Celebrating World Down Syndrome Day

Daily News Article   —   Posted on March 26, 2021

World Down Syndrome Day is intended to “create a single global voice for advocating for the rights, inclusion and well being of people with Down syndrome.”

World Down Syndrome Day (WDSD), celebrated on March 21, is a global awareness day which has been officially observed by the United Nations since 2012.

The date for WDSD – the 21st day of the 3rd month of the year – was selected to signify the uniqueness of the triplication (trisomy) of the 21st chromosome which causes Down syndrome.

One of the best ways to celebrate World Down Syndrome Day is to educate at least one person about Down syndrome.

Jeanne Mancini, president of March for Life, wrote in a March 21 commentary:

As we celebrate World Down Syndrome Day, it’s critical that we recognize the equal dignity and worth of our brothers and sisters with Down syndrome. …

The truth is that people with Down syndrome love life, are intensely happy, and their joy is a gift to our world.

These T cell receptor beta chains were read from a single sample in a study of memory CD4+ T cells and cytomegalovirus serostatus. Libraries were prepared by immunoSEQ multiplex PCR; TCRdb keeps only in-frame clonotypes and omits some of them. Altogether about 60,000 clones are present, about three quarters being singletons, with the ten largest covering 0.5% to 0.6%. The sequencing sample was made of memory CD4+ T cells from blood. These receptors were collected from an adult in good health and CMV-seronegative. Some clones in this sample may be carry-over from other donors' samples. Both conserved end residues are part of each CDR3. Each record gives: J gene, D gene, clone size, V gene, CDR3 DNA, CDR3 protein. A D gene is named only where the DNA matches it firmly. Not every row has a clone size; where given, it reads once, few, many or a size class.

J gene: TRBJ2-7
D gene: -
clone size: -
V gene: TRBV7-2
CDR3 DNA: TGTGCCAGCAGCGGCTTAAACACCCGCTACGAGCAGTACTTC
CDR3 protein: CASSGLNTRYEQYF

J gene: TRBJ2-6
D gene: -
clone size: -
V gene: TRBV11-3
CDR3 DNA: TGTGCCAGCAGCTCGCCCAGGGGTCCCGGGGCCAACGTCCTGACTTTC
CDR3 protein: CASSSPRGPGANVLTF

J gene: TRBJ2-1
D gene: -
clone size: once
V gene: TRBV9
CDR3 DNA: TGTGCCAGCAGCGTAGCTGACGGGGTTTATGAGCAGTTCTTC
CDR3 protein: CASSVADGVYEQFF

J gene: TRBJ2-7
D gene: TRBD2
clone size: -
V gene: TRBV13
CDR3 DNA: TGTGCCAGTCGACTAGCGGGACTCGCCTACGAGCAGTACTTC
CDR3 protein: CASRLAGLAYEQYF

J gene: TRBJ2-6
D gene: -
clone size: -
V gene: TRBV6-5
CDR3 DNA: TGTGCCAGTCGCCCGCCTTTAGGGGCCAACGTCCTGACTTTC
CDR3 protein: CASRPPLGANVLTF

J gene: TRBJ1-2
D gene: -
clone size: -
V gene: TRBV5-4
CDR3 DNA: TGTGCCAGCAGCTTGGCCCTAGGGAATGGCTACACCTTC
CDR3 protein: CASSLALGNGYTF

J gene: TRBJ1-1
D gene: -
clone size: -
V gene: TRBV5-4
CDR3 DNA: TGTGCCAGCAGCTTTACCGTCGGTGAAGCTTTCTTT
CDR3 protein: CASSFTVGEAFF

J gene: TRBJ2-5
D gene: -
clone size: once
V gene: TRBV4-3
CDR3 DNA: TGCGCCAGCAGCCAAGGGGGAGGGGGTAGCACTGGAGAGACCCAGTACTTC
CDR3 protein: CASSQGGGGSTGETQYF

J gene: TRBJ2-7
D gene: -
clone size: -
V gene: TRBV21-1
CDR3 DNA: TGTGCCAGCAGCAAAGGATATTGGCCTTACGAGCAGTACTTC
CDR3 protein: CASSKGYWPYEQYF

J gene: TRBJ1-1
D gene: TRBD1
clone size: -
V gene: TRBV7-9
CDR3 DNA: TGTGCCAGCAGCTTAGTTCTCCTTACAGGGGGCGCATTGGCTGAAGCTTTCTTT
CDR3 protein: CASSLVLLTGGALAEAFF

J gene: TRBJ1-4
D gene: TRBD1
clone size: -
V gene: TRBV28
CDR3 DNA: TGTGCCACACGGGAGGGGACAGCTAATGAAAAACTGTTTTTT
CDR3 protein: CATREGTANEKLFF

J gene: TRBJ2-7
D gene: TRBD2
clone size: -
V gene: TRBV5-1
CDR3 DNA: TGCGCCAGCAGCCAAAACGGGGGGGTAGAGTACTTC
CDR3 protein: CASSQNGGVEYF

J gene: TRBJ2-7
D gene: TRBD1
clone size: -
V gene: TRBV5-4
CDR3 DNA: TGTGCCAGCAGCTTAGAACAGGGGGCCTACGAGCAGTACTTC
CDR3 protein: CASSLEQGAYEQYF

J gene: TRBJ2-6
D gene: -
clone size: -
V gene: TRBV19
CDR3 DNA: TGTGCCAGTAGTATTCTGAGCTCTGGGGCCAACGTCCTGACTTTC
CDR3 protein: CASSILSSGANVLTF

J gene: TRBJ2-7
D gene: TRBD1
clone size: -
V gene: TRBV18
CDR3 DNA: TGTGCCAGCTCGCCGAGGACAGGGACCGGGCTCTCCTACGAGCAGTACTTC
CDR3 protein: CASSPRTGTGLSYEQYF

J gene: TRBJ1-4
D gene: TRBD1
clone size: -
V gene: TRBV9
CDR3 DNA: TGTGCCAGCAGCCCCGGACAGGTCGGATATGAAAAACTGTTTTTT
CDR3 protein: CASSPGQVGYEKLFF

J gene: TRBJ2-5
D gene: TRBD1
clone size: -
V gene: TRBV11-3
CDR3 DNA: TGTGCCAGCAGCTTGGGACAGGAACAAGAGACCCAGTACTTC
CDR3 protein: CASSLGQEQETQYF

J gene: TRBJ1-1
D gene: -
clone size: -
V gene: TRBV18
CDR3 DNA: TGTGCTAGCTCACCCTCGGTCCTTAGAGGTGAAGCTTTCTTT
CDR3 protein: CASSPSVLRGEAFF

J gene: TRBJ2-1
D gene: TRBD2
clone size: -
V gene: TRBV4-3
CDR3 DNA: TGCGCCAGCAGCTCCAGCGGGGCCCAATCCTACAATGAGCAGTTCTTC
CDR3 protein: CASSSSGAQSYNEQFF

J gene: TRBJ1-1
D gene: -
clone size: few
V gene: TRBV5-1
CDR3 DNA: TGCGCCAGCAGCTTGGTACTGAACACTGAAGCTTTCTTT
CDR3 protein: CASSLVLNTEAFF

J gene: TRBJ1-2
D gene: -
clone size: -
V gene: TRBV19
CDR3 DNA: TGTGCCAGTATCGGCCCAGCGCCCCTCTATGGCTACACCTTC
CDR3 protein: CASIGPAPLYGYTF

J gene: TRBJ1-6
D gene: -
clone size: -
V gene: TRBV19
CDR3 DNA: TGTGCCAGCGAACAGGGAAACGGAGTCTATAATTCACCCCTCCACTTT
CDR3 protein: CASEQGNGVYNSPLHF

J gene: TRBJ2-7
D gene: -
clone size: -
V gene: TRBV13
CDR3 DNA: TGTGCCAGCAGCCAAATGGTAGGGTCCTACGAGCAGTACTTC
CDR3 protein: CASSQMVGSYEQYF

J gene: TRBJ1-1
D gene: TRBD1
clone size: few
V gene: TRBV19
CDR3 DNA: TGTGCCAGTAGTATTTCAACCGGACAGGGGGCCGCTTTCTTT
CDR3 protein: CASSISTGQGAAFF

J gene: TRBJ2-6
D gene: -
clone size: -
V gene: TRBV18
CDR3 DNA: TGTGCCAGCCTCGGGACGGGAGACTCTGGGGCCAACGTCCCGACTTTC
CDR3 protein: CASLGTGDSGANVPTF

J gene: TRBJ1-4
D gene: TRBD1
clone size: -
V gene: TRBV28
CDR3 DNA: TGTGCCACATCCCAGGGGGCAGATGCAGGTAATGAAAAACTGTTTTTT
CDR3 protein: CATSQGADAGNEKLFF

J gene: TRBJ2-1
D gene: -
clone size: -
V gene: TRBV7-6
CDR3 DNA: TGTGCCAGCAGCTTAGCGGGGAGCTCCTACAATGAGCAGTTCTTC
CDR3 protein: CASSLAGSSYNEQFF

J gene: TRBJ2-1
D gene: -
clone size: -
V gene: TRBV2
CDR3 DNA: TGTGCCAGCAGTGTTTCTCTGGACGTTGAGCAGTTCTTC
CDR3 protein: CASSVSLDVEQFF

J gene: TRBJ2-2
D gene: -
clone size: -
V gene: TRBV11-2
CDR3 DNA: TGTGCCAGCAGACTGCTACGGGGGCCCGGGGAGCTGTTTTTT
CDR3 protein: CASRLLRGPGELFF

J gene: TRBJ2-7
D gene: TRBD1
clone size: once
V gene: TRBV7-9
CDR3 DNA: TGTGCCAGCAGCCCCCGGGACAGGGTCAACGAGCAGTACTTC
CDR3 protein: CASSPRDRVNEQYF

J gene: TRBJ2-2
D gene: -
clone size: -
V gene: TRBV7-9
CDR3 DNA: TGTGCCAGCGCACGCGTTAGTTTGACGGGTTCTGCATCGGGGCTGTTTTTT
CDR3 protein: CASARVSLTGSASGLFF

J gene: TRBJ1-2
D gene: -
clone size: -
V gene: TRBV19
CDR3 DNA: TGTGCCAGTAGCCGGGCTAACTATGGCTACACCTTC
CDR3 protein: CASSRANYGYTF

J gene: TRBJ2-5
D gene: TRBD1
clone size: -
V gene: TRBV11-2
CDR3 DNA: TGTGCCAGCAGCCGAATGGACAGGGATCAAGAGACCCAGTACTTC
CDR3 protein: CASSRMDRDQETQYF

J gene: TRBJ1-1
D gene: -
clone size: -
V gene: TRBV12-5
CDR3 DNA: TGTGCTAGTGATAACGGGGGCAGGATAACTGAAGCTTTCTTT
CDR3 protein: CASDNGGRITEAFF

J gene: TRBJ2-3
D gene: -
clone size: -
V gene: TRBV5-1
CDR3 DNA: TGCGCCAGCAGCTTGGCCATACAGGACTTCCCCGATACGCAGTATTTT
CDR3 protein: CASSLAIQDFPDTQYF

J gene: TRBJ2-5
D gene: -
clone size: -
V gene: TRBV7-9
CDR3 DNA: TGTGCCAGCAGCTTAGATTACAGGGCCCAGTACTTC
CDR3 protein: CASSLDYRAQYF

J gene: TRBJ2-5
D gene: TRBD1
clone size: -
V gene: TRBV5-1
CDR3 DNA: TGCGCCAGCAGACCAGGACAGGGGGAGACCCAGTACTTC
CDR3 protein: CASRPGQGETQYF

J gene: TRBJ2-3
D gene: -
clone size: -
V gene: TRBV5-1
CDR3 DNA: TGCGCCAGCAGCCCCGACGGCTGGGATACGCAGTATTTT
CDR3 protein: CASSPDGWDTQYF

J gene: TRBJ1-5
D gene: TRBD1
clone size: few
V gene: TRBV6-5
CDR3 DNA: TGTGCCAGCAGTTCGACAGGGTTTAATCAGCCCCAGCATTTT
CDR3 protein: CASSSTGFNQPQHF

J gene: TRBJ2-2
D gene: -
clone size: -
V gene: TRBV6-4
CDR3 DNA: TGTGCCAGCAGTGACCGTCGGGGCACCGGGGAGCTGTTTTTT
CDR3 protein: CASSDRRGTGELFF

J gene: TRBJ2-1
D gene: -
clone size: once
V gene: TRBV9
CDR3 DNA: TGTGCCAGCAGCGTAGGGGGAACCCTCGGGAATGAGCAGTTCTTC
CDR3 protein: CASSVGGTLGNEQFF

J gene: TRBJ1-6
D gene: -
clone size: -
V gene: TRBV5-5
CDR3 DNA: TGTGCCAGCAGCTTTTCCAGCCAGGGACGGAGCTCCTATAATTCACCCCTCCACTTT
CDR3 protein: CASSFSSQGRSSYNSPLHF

Dr. Brian Skotko, a board-certified geneticist and director of the Down-syndrome program at Massachusetts General Hospital, in 2011 published findings that the overwhelming majority of those with Down syndrome are more than satisfied with their life and happy with themselves.

What’s more, respondents overwhelmingly expressed love for their parents and siblings, and want expectant parents processing the news of their preborn infant’s Down syndrome diagnosis to take heart and to think of their growing child in a positive light. …

Just because someone with Down syndrome is different from society’s expectations doesn’t mean their life is any less valuable. People find meaning in many different ways, and there is no one path to living a meaningful or productive life. …

Watch several news reports

Iowa Local 5 News report on World Down Syndrome Day 2021:

Utica, NY News Channel 2 report:

Ireland: Special Olympics athlete Pádraig O’Callaghan talks about sports and World Down Syndrome Day. (March 19, 2021)

Teachers talking about their students with Down Syndrome: